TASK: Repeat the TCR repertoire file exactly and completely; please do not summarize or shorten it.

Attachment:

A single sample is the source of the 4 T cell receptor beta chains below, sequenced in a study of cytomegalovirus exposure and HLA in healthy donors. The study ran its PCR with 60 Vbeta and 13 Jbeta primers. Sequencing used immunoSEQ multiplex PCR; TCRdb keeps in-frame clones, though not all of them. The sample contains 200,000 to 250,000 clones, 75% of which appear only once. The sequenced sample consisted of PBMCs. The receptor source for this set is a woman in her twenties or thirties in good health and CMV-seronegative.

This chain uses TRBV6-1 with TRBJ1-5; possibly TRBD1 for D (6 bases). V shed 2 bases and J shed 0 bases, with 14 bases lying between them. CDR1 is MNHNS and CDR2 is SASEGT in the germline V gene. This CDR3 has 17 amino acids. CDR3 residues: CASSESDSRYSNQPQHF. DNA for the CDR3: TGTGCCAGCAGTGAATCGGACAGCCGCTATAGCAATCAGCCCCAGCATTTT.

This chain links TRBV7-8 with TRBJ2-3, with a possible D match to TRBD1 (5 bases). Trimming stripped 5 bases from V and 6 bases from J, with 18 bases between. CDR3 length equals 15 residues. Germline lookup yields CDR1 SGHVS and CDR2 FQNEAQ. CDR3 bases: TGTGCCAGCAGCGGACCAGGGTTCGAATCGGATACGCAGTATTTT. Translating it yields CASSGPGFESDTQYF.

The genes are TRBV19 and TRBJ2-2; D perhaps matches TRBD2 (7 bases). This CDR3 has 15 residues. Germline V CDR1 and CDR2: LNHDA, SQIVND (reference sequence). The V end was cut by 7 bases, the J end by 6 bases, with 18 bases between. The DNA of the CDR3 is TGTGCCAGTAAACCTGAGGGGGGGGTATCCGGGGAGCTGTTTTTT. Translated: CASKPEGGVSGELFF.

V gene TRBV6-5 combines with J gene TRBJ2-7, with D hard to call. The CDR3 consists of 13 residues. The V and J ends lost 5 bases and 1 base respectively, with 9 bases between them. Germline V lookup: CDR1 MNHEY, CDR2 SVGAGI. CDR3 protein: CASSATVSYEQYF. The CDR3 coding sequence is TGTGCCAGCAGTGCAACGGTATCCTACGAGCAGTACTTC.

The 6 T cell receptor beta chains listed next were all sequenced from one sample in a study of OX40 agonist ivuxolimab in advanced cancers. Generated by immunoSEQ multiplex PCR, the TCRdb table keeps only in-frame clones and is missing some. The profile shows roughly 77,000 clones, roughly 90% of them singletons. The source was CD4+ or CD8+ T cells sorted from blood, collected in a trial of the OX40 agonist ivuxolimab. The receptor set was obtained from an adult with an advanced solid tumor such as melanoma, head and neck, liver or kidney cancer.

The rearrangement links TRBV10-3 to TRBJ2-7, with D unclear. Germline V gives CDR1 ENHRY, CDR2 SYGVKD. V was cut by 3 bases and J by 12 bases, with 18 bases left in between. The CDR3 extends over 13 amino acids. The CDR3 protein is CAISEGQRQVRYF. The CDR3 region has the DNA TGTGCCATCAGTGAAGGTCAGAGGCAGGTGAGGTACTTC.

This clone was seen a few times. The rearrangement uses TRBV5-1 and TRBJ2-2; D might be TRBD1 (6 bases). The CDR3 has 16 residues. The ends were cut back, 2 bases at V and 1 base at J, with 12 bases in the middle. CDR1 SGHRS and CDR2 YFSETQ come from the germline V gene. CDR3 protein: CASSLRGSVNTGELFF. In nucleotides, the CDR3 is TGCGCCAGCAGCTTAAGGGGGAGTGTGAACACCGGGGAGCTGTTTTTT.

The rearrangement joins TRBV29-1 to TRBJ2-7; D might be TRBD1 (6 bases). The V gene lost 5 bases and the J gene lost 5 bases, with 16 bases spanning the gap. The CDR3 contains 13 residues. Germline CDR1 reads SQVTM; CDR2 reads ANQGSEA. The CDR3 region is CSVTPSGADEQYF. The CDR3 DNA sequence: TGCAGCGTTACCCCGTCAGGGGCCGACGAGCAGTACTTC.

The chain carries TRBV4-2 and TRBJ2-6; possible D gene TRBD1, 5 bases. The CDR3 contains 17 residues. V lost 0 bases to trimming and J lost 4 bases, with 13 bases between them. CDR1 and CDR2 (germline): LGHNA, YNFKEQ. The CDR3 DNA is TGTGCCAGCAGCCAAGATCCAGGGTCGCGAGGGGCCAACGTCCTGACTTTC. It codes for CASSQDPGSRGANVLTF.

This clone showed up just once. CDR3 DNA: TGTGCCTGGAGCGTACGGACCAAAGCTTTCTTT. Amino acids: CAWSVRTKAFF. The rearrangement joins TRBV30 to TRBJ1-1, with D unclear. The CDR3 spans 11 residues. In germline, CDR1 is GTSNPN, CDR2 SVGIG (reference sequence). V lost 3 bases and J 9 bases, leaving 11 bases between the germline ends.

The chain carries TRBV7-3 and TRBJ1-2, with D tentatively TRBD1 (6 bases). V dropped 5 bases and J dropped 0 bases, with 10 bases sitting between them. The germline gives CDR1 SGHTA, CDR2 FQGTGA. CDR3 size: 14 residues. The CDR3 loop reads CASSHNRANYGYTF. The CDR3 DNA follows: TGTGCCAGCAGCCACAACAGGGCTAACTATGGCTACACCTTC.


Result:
A single sample is the source of the 4 T cell receptor beta chains below, sequenced in a study of cytomegalovirus exposure and HLA in healthy donors. The study ran its PCR with 60 Vbeta and 13 Jbeta primers. Sequencing used immunoSEQ multiplex PCR; TCRdb keeps in-frame clones, though not all of them. The sample contains 200,000 to 250,000 clones, 75% of which appear only once. The sequenced sample consisted of PBMCs. The receptor source for this set is a woman in her twenties or thirties in good health and CMV-seronegative.

This chain uses TRBV6-1 with TRBJ1-5; possibly TRBD1 for D (6 bases). V shed 2 bases and J shed 0 bases, with 14 bases lying between them. CDR1 is MNHNS and CDR2 is SASEGT in the germline V gene. This CDR3 has 17 amino acids. CDR3 residues: CASSESDSRYSNQPQHF. DNA for the CDR3: TGTGCCAGCAGTGAATCGGACAGCCGCTATAGCAATCAGCCCCAGCATTTT.

This chain links TRBV7-8 with TRBJ2-3, with a possible D match to TRBD1 (5 bases). Trimming stripped 5 bases from V and 6 bases from J, with 18 bases between. CDR3 length equals 15 residues. Germline lookup yields CDR1 SGHVS and CDR2 FQNEAQ. CDR3 bases: TGTGCCAGCAGCGGACCAGGGTTCGAATCGGATACGCAGTATTTT. Translating it yields CASSGPGFESDTQYF.

The genes are TRBV19 and TRBJ2-2; D perhaps matches TRBD2 (7 bases). This CDR3 has 15 residues. Germline V CDR1 and CDR2: LNHDA, SQIVND (reference sequence). The V end was cut by 7 bases, the J end by 6 bases, with 18 bases between. The DNA of the CDR3 is TGTGCCAGTAAACCTGAGGGGGGGGTATCCGGGGAGCTGTTTTTT. Translated: CASKPEGGVSGELFF.

V gene TRBV6-5 combines with J gene TRBJ2-7, with D hard to call. The CDR3 consists of 13 residues. The V and J ends lost 5 bases and 1 base respectively, with 9 bases between them. Germline V lookup: CDR1 MNHEY, CDR2 SVGAGI. CDR3 protein: CASSATVSYEQYF. The CDR3 coding sequence is TGTGCCAGCAGTGCAACGGTATCCTACGAGCAGTACTTC.

The 6 T cell receptor beta chains listed next were all sequenced from one sample in a study of OX40 agonist ivuxolimab in advanced cancers. Generated by immunoSEQ multiplex PCR, the TCRdb table keeps only in-frame clones and is missing some. The profile shows roughly 77,000 clones, roughly 90% of them singletons. The source was CD4+ or CD8+ T cells sorted from blood, collected in a trial of the OX40 agonist ivuxolimab. The receptor set was obtained from an adult with an advanced solid tumor such as melanoma, head and neck, liver or kidney cancer.

The rearrangement links TRBV10-3 to TRBJ2-7, with D unclear. Germline V gives CDR1 ENHRY, CDR2 SYGVKD. V was cut by 3 bases and J by 12 bases, with 18 bases left in between. The CDR3 extends over 13 amino acids. The CDR3 protein is CAISEGQRQVRYF. The CDR3 region has the DNA TGTGCCATCAGTGAAGGTCAGAGGCAGGTGAGGTACTTC.

This clone was seen a few times. The rearrangement uses TRBV5-1 and TRBJ2-2; D might be TRBD1 (6 bases). The CDR3 has 16 residues. The ends were cut back, 2 bases at V and 1 base at J, with 12 bases in the middle. CDR1 SGHRS and CDR2 YFSETQ come from the germline V gene. CDR3 protein: CASSLRGSVNTGELFF. In nucleotides, the CDR3 is TGCGCCAGCAGCTTAAGGGGGAGTGTGAACACCGGGGAGCTGTTTTTT.

The rearrangement joins TRBV29-1 to TRBJ2-7; D might be TRBD1 (6 bases). The V gene lost 5 bases and the J gene lost 5 bases, with 16 bases spanning the gap. The CDR3 contains 13 residues. Germline CDR1 reads SQVTM; CDR2 reads ANQGSEA. The CDR3 region is CSVTPSGADEQYF. The CDR3 DNA sequence: TGCAGCGTTACCCCGTCAGGGGCCGACGAGCAGTACTTC.

The chain carries TRBV4-2 and TRBJ2-6; possible D gene TRBD1, 5 bases. The CDR3 contains 17 residues. V lost 0 bases to trimming and J lost 4 bases, with 13 bases between them. CDR1 and CDR2 (germline): LGHNA, YNFKEQ. The CDR3 DNA is TGTGCCAGCAGCCAAGATCCAGGGTCGCGAGGGGCCAACGTCCTGACTTTC. It codes for CASSQDPGSRGANVLTF.

This clone showed up just once. CDR3 DNA: TGTGCCTGGAGCGTACGGACCAAAGCTTTCTTT. Amino acids: CAWSVRTKAFF. The rearrangement joins TRBV30 to TRBJ1-1, with D unclear. The CDR3 spans 11 residues. In germline, CDR1 is GTSNPN, CDR2 SVGIG (reference sequence). V lost 3 bases and J 9 bases, leaving 11 bases between the germline ends.

The chain carries TRBV7-3 and TRBJ1-2, with D tentatively TRBD1 (6 bases). V dropped 5 bases and J dropped 0 bases, with 10 bases sitting between them. The germline gives CDR1 SGHTA, CDR2 FQGTGA. CDR3 size: 14 residues. The CDR3 loop reads CASSHNRANYGYTF. The CDR3 DNA follows: TGTGCCAGCAGCCACAACAGGGCTAACTATGGCTACACCTTC.